So, how do you… I mean, and then it’s just the battle of people think it’s worth more. People think it’s worth less. So, how does that dynamic play out?

Meb: It’s just means there’s more liquidity now all of a sudden. I mean, the crypto market at this point is essentially a small cap marketplace where there’s no liquidity. It’s like a stock… If you had a stock where 90% of the float is held by, say, a family and 10% is all that trades, you create huge volatility because no one… Like, even though it maybe a $500 billion mark cap stock, if everyone was closely held and only 10% of the flow trades, it’s gonna be hugely volatile because there’s only a few people trading it.

And then, that’s clearly the case with bitcoin. On top of that… And, I think, Jared Dillian in his private newsletter, we gotta have him back on the podcast, he was talking about it. He said, “Look, the people that own it…” And there’s so many just ridiculous mania stats. So, one of our buddies we did a panel with in New York, Charlie Bilello, and I may have just murdered his last name, but he’s been tweeting a bunch about this and he’s been asking surveys as bitcoin gone from $1000 to up to $20,000, and he says, “Is it a bubble? Is it undervalued?” or whatever.

And so, it’s time-stamped over time and he showed it. And as the price goes up, more and more people think it’s undervalued. So, as it’s gotten to the highest price, the most amount of people think it’s undervalued. So, the people that are owning it, there is zero consideration that it will go down. And so, we saw that this is, for the people who weren’t around in the late ’90s, this is exactly what it felt like. This is… And I’ve already lived through, you know, my bubble. Mine was the late ’90s. I was in college, so I was young. But all these young people…I mean, the average age of all these crypto hedge funds is like 25.

It’s unidirectional. There is zero comprehension of the chance that it would go back down 50%, 80%, 90%, 100%. And so these people will not sell. They will sell… So, there’s so many examples, like, SIM GI [SP], the stock. There’s an article that Jason Wide’s posted… There’s gonna be a lot of show notes, by the way, apparently. Jason Wide posted this and it was an article by the guy about SIM GI in the late ’90s, and just got caught up and kept buying more, and more, until he had half of his entire, I think, retirement in this one stock, and then sold it all when it went down to $1, he finally sold it. Because this becomes a religion. It becomes a totally caught up mania. And so…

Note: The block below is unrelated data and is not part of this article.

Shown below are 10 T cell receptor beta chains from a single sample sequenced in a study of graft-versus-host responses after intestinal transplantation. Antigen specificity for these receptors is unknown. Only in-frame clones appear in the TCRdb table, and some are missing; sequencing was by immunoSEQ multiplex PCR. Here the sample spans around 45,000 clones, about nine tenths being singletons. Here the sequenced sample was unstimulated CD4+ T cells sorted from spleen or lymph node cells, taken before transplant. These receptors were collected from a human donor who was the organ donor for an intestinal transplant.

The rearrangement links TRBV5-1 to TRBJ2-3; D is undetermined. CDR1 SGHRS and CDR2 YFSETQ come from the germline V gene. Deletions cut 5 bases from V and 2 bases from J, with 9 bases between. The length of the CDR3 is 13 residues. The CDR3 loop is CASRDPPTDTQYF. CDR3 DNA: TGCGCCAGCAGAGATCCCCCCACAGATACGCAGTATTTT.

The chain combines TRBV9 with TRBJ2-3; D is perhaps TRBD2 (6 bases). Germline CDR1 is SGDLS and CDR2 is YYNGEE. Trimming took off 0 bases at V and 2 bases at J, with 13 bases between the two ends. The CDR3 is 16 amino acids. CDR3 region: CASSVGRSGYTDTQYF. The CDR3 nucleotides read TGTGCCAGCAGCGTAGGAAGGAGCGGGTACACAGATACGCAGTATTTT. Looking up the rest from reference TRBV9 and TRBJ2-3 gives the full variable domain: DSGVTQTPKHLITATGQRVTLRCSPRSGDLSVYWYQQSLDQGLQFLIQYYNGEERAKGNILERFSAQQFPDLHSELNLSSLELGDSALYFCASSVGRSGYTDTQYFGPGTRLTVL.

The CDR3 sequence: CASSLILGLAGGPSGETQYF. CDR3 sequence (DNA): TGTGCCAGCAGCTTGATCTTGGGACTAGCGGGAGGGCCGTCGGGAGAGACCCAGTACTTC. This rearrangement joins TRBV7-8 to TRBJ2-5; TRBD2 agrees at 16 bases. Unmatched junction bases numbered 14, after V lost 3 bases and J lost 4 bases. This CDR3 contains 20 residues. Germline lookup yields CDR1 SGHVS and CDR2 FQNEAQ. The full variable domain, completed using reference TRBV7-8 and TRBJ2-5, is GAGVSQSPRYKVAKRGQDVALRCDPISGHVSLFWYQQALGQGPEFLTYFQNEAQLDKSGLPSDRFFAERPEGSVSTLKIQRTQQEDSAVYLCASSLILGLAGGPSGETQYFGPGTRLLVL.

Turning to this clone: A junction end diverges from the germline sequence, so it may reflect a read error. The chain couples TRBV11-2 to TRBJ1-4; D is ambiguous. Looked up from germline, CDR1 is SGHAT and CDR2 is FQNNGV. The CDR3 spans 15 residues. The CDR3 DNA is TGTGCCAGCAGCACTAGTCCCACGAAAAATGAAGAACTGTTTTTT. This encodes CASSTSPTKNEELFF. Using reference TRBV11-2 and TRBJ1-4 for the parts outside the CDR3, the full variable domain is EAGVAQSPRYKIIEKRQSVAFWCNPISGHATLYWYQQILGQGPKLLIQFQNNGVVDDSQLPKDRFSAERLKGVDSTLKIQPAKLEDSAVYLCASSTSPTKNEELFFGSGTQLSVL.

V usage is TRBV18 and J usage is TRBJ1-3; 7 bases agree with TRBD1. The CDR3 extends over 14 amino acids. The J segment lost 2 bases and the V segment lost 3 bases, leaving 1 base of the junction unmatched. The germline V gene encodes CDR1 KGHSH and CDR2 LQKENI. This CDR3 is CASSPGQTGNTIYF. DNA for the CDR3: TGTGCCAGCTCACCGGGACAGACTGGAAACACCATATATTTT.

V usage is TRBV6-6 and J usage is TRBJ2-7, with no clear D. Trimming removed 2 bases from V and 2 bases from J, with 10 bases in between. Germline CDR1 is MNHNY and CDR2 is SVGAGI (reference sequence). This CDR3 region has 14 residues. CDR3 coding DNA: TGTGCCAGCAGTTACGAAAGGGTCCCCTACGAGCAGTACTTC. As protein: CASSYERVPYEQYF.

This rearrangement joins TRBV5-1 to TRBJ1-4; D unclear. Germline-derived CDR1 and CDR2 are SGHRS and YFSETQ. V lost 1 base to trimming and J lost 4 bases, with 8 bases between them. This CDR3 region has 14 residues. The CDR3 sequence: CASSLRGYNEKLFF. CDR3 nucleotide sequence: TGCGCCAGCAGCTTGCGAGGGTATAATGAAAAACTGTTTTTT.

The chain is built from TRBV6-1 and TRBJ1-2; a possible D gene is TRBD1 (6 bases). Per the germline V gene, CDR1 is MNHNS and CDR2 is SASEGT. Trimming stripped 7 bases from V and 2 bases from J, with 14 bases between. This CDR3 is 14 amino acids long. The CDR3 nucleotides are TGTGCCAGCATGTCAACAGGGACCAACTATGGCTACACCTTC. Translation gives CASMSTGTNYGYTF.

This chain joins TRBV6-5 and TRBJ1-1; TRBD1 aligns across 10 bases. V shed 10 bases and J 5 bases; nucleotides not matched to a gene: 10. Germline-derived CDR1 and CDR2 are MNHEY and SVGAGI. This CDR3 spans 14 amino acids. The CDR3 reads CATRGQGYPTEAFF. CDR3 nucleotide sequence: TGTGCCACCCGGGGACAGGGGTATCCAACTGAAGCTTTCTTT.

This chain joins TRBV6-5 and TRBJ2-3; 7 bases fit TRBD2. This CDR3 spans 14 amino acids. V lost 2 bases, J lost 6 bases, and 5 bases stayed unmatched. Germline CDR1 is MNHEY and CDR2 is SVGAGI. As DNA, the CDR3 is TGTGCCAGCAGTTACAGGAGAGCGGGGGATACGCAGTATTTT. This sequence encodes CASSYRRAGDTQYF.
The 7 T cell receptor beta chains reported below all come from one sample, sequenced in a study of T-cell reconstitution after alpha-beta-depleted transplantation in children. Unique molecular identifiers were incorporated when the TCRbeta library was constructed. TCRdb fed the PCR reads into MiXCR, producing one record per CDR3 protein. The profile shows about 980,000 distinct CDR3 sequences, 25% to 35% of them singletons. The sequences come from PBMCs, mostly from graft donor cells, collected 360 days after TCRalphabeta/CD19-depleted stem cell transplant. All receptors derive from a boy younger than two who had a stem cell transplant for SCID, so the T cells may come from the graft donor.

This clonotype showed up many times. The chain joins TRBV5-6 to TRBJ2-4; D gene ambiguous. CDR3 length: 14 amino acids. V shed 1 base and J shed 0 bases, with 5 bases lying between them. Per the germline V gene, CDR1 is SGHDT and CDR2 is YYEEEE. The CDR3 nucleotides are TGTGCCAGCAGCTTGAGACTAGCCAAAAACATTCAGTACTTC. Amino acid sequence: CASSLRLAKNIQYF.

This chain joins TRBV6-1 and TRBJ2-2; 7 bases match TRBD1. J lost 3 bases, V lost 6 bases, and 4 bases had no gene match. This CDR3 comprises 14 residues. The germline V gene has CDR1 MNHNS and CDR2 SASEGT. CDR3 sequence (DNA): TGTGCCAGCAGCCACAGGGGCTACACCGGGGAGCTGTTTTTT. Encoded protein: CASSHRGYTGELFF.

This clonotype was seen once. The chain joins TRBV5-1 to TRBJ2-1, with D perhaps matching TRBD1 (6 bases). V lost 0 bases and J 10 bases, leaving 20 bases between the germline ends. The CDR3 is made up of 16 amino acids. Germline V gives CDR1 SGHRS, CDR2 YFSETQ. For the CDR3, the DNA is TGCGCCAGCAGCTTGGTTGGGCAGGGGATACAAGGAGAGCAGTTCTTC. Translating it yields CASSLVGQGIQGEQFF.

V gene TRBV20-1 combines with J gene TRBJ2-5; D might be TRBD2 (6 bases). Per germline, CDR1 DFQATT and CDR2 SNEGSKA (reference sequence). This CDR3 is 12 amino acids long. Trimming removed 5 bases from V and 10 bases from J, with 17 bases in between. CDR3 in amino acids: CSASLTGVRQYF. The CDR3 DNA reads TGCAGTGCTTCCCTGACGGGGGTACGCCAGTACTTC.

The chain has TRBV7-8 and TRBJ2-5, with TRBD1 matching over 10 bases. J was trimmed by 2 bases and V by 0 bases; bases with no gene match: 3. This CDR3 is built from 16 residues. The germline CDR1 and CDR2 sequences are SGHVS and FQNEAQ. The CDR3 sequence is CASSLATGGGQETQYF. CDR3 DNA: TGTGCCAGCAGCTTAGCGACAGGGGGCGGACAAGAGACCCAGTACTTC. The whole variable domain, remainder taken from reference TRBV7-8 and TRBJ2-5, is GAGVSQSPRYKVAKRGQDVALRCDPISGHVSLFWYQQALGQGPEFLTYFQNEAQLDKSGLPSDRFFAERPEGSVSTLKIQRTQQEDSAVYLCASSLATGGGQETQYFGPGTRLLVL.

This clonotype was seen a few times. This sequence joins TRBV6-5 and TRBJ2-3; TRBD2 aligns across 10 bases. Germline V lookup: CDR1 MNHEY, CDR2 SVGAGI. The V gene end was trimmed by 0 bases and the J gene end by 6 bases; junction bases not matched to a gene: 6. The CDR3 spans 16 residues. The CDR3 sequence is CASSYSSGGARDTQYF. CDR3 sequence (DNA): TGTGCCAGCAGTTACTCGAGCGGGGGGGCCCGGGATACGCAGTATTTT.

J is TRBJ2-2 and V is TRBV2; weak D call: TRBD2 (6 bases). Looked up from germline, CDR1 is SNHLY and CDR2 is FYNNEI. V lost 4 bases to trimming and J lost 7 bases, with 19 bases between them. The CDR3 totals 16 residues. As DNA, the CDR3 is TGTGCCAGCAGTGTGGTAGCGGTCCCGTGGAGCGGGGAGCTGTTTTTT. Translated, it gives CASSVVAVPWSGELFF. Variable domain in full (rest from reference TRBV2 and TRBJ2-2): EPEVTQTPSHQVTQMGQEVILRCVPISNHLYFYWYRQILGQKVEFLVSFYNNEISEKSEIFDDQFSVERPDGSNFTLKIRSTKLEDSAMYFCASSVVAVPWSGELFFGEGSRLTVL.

Jeff: I had that experience with JDS Uniphase.

Meb: So, yeah, exactly. So, a friend of ours, you know, had text me, says, “Meb, what is your sell target with bitcoin?” I’m like, “I don’t even understand your question.” I’m like, “Why? Do you own some?” He says, “No, but my wife does.” And I said, “Okay, look. That’s almost how everyone who’s getting involved in this gambling approach this. They just buy some and see what’s gonna happen. And that is, the buying is the easy part. Having the sell discipline…” and this applies to stocks, houses, whatever… I’ll list, like, five totally reasonable ways to approach this.

Say, look, I’m gonna buy some, but I’m gonna sell one quarter if it goes up 50%. Also, another quarter if it goes up 100%. I’ll sell a quarter in three years. And I’ll hold on to a quarter forever.

Jeff: So, just be intentional.

Meb: Come up with some rules because, otherwise, you will wait until it goes down to 90, and then you’ll sell. Another approach could be like, look, I don’t own any cryptocurrencies. I’m gonna put in limited orders for them, one unit each at down 70, down 80, down 90. So, when these exchanges continue to have these crashes and flash crashes… And our buddy, John Bollinger, was tweeting. He said, “I haven’t seen a market that acts like it’s being cornered since, like, the Hunt brothers in silver.” He says, “There’s a very familiar look to this.” And so, that’s a totally reasonable approach. Like, if you really wanna be in crypto, why are you puting in a bunch of limited orders? And then, that’s a second possibility.

A third would be, I’m gonna buy it. I’m gonna sell half when it goes below the 50-day moving average, and half when it goes below the 200-day moving average. These are all reasonable approaches. You know what is not a reasonable approach is buying some and see what’s gonna happen.

Last reasonable approach would be, “Meb, I have a great global asset location. Should I buy some crypto?” Sure, buy some in the proportion that it is of the global market portfolio, which is about 0.1% or 0.01%, depending on how you look at the world. So, you got a million-dollar portfolio, a thousand bucks. Great. You’ll never have any FOMO about it forever and just let it sit there for the next 10 years. Buy the top 10… This is also a great example, like, the transaction cost. Again, the futures will help. The liquidity, absolutely.